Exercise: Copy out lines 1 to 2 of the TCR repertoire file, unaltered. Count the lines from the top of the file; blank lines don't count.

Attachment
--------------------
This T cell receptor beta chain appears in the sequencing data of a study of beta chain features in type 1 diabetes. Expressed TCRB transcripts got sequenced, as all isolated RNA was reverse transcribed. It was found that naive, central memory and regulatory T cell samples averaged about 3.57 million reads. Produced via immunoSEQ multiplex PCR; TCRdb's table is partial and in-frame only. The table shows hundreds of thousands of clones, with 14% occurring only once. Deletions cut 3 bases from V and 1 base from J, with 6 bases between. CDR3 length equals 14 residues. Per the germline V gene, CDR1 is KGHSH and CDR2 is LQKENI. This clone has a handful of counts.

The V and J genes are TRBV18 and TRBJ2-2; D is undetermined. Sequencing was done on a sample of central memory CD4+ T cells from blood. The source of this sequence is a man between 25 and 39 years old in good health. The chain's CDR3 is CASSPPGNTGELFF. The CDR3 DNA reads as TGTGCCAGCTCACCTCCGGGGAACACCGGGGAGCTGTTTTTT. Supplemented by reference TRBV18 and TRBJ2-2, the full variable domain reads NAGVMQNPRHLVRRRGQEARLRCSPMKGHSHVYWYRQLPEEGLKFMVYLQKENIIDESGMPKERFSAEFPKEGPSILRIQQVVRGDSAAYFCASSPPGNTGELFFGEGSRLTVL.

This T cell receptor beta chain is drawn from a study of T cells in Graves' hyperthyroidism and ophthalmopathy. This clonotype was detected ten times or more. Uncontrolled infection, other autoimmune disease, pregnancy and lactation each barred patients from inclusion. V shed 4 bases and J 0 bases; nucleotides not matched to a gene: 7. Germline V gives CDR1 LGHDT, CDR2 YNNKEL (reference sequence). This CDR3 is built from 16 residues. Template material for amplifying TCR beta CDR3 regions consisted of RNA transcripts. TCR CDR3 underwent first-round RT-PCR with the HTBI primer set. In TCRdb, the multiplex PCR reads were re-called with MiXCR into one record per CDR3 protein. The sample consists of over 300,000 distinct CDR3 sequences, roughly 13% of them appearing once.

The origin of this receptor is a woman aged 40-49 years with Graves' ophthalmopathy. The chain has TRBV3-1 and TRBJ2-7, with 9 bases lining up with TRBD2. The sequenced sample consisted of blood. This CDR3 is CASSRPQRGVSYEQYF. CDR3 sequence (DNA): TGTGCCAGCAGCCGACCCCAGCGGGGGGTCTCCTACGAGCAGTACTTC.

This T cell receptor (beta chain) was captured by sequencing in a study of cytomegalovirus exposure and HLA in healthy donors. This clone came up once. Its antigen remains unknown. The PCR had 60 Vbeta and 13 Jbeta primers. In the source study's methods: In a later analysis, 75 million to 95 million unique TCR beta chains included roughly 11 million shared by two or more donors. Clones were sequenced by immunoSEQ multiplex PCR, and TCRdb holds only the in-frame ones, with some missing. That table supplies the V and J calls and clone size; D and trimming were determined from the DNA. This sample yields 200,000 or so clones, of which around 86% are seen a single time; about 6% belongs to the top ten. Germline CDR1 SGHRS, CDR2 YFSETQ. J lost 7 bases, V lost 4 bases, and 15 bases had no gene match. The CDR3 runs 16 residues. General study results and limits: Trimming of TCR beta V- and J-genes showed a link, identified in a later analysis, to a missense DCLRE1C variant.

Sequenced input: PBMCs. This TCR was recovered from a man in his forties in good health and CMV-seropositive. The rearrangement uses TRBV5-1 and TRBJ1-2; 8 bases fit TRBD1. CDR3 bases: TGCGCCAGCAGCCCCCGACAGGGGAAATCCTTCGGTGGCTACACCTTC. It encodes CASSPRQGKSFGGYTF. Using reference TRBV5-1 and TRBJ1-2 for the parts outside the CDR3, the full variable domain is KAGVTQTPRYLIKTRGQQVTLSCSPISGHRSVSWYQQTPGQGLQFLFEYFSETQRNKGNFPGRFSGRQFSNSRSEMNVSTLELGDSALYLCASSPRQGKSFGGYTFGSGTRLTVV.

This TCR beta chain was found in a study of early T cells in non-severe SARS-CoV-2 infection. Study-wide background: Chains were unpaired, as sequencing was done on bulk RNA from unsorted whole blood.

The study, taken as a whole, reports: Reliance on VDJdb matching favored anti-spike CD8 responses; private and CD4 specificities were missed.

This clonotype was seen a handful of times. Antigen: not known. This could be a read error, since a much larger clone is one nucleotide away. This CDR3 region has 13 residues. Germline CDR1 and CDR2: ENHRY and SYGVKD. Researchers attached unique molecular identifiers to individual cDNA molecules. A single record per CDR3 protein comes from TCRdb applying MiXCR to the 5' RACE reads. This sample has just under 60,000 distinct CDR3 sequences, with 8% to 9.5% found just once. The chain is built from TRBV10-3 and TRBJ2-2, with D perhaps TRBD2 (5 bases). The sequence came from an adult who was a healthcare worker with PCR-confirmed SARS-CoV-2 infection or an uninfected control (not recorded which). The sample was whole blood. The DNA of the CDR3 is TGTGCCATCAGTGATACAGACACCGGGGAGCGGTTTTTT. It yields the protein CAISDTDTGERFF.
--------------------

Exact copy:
This T cell receptor beta chain appears in the sequencing data of a study of beta chain features in type 1 diabetes. Expressed TCRB transcripts got sequenced, as all isolated RNA was reverse transcribed. It was found that naive, central memory and regulatory T cell samples averaged about 3.57 million reads. Produced via immunoSEQ multiplex PCR; TCRdb's table is partial and in-frame only. The table shows hundreds of thousands of clones, with 14% occurring only once. Deletions cut 3 bases from V and 1 base from J, with 6 bases between. CDR3 length equals 14 residues. Per the germline V gene, CDR1 is KGHSH and CDR2 is LQKENI. This clone has a handful of counts.

The V and J genes are TRBV18 and TRBJ2-2; D is undetermined. Sequencing was done on a sample of central memory CD4+ T cells from blood. The source of this sequence is a man between 25 and 39 years old in good health. The chain's CDR3 is CASSPPGNTGELFF. The CDR3 DNA reads as TGTGCCAGCTCACCTCCGGGGAACACCGGGGAGCTGTTTTTT. Supplemented by reference TRBV18 and TRBJ2-2, the full variable domain reads NAGVMQNPRHLVRRRGQEARLRCSPMKGHSHVYWYRQLPEEGLKFMVYLQKENIIDESGMPKERFSAEFPKEGPSILRIQQVVRGDSAAYFCASSPPGNTGELFFGEGSRLTVL.